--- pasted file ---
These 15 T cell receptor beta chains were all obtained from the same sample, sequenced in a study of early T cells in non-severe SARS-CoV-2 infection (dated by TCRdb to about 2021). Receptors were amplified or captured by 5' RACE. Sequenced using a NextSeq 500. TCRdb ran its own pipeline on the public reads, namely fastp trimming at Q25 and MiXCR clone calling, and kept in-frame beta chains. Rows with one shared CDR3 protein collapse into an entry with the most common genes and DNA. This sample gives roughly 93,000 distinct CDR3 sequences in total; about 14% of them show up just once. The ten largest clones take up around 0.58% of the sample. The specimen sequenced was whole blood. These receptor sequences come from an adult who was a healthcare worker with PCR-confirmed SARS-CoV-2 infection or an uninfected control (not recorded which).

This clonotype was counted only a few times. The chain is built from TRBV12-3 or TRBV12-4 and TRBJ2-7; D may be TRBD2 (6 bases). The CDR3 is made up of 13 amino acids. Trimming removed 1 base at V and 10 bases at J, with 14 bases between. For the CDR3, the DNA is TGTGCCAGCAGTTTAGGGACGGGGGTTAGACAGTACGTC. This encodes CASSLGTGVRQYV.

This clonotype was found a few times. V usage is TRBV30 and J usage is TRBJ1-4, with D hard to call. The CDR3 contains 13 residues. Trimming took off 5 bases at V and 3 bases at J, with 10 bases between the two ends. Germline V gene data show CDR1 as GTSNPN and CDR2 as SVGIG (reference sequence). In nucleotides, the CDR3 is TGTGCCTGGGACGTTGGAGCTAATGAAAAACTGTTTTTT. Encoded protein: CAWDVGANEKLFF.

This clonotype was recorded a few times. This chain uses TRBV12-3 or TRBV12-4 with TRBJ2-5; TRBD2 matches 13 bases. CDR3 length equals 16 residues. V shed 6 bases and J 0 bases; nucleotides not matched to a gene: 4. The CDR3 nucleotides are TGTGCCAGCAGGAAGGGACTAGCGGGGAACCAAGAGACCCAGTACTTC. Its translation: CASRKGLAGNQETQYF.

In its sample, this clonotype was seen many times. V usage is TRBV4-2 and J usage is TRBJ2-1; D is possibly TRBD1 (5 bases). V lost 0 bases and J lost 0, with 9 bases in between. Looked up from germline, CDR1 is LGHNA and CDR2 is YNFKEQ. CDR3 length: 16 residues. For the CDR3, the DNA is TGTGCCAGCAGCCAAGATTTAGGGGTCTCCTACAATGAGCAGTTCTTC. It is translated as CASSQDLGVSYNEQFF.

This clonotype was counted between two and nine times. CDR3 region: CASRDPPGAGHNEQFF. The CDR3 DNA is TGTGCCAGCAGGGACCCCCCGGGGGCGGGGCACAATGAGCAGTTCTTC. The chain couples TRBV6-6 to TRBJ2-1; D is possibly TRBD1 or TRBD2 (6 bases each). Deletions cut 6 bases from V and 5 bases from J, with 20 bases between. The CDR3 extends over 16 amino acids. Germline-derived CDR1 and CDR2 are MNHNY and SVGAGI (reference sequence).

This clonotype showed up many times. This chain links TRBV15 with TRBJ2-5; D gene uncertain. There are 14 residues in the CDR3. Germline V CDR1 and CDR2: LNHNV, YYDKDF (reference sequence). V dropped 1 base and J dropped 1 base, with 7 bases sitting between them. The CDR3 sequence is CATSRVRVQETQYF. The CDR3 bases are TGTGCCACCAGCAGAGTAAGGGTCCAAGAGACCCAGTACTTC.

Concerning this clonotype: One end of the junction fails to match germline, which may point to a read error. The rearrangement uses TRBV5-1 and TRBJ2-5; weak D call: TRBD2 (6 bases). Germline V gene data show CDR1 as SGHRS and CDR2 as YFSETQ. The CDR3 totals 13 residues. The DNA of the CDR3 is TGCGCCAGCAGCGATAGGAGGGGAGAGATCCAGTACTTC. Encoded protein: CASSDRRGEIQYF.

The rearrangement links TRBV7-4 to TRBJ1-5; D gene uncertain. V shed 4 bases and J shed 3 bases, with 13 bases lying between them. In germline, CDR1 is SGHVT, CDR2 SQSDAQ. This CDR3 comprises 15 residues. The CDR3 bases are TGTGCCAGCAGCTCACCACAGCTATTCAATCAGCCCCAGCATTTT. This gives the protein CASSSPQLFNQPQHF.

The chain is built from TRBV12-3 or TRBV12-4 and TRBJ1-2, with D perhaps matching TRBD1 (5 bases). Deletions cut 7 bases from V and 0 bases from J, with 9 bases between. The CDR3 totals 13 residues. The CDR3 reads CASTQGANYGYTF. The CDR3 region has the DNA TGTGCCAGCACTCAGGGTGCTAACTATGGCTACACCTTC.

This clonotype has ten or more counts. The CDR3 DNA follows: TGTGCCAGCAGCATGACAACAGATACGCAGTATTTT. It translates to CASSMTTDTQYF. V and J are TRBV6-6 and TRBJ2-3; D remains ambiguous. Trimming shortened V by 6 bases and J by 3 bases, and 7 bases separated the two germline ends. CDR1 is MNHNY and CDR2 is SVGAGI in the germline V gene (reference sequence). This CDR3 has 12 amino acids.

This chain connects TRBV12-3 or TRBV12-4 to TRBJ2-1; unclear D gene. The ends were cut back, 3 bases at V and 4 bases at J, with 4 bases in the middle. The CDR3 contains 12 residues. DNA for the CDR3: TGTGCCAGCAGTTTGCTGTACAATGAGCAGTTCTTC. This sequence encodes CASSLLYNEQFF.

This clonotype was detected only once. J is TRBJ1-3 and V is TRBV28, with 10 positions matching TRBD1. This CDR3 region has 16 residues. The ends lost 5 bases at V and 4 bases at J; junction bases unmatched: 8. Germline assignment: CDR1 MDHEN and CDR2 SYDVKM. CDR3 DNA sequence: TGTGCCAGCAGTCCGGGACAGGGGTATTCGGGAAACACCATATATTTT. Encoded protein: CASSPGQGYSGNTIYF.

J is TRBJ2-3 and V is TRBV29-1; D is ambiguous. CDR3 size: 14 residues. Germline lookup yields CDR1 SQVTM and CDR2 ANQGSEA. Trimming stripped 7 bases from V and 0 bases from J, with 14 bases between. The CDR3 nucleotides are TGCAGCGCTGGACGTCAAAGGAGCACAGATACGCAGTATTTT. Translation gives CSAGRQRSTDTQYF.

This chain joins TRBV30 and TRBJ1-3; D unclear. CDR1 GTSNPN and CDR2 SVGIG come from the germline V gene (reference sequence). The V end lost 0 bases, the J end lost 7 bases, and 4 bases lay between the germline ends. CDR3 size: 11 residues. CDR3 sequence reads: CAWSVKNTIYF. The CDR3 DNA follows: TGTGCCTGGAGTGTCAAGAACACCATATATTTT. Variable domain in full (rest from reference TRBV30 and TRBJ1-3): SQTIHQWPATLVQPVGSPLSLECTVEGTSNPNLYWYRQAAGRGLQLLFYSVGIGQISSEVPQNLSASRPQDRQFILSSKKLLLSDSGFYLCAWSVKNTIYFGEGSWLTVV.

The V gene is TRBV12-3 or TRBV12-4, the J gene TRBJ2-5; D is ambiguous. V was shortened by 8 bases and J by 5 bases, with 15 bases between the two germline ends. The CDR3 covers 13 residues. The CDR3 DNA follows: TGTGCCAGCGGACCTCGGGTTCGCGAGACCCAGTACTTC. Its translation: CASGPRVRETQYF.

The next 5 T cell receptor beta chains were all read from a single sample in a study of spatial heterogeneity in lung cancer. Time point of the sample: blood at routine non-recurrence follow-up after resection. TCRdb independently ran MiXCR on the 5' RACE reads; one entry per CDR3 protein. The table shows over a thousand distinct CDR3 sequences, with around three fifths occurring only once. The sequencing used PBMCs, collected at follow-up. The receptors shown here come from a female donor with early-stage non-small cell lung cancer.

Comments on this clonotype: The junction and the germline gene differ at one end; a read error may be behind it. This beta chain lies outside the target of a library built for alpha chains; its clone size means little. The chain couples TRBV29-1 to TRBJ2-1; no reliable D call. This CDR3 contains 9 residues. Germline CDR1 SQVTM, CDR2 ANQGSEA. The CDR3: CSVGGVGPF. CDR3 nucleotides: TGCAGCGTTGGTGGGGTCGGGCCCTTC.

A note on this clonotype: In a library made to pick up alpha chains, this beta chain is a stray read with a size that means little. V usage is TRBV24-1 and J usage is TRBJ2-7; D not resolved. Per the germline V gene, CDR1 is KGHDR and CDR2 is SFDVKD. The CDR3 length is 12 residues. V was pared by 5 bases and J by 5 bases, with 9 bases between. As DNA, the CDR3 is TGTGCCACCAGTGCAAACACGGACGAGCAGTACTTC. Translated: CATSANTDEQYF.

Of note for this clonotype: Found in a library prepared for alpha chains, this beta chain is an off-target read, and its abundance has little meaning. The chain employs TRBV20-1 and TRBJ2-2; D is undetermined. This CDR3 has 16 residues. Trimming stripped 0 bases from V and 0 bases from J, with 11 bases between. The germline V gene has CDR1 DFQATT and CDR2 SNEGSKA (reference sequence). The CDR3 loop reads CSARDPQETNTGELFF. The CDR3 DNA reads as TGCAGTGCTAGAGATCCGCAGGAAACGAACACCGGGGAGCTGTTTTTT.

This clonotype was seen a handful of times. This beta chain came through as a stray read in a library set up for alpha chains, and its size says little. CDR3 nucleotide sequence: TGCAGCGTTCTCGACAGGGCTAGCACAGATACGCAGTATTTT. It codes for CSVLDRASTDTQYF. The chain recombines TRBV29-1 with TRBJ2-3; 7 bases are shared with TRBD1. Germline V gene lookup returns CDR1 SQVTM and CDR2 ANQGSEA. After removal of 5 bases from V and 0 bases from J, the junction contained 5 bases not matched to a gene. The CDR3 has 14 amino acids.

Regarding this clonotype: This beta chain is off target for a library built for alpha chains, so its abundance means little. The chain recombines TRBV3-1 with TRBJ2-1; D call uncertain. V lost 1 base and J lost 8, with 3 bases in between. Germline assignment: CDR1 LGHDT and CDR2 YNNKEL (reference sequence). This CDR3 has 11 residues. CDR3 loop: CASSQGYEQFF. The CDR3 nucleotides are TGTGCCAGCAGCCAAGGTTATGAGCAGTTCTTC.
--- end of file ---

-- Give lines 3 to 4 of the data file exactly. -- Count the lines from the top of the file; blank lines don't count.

This clonotype was found a few times. V usage is TRBV30 and J usage is TRBJ1-4, with D hard to call. The CDR3 contains 13 residues. Trimming took off 5 bases at V and 3 bases at J, with 10 bases between the two ends. Germline V gene data show CDR1 as GTSNPN and CDR2 as SVGIG (reference sequence). In nucleotides, the CDR3 is TGTGCCTGGGACGTTGGAGCTAATGAAAAACTGTTTTTT. Encoded protein: CAWDVGANEKLFF.

This clonotype was recorded a few times. This chain uses TRBV12-3 or TRBV12-4 with TRBJ2-5; TRBD2 matches 13 bases. CDR3 length equals 16 residues. V shed 6 bases and J 0 bases; nucleotides not matched to a gene: 4. The CDR3 nucleotides are TGTGCCAGCAGGAAGGGACTAGCGGGGAACCAAGAGACCCAGTACTTC. Its translation: CASRKGLAGNQETQYF.